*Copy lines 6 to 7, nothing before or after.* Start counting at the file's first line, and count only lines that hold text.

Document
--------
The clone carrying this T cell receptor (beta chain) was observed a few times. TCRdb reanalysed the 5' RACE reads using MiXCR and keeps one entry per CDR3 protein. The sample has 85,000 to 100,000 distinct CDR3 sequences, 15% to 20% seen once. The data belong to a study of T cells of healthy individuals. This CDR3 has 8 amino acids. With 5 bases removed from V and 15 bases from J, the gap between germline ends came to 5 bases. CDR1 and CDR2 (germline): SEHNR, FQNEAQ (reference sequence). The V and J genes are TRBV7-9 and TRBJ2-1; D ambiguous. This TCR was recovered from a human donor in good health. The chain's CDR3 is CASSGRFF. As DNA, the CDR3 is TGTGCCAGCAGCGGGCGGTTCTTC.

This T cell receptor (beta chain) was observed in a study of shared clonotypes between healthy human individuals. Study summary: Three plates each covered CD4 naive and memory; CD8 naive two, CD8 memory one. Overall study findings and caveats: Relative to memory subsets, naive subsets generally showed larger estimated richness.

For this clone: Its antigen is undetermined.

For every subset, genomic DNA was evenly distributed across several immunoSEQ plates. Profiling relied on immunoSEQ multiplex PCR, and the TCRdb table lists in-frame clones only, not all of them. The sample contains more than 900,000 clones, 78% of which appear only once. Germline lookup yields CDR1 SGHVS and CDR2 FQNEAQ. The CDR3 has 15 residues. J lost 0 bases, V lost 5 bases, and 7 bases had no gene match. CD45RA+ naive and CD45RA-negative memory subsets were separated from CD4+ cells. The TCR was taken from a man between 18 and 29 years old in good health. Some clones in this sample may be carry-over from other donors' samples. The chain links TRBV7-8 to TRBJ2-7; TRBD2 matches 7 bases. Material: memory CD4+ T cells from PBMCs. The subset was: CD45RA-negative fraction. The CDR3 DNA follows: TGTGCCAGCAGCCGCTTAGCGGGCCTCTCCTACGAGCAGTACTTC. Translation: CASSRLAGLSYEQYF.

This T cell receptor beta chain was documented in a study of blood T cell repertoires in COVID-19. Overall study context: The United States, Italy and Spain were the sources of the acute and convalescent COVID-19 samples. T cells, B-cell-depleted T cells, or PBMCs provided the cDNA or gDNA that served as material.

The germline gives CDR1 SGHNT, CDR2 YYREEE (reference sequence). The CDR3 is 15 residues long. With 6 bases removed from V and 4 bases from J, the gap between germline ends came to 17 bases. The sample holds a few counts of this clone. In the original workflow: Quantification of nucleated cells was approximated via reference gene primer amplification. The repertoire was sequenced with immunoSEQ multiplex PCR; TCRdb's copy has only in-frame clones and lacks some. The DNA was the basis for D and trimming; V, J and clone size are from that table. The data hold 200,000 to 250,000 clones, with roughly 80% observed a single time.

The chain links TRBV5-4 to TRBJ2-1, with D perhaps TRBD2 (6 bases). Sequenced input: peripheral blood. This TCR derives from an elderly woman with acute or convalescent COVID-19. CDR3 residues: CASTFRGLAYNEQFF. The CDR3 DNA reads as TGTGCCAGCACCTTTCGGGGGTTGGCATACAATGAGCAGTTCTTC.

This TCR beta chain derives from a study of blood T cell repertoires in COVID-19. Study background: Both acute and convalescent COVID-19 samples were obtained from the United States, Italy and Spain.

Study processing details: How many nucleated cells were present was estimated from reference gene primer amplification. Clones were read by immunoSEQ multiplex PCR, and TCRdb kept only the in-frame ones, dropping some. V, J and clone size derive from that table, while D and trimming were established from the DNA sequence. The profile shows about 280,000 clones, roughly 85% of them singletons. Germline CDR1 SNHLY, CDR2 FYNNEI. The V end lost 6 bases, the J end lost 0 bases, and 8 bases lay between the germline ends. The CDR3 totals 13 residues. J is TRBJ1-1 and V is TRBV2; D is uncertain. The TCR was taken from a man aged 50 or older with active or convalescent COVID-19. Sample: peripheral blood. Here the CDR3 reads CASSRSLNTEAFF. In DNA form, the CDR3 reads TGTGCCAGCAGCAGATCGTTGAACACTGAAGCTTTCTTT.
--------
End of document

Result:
The germline gives CDR1 SGHNT, CDR2 YYREEE (reference sequence). The CDR3 is 15 residues long. With 6 bases removed from V and 4 bases from J, the gap between germline ends came to 17 bases. The sample holds a few counts of this clone. In the original workflow: Quantification of nucleated cells was approximated via reference gene primer amplification. The repertoire was sequenced with immunoSEQ multiplex PCR; TCRdb's copy has only in-frame clones and lacks some. The DNA was the basis for D and trimming; V, J and clone size are from that table. The data hold 200,000 to 250,000 clones, with roughly 80% observed a single time.

The chain links TRBV5-4 to TRBJ2-1, with D perhaps TRBD2 (6 bases). Sequenced input: peripheral blood. This TCR derives from an elderly woman with acute or convalescent COVID-19. CDR3 residues: CASTFRGLAYNEQFF. The CDR3 DNA reads as TGTGCCAGCACCTTTCGGGGGTTGGCATACAATGAGCAGTTCTTC.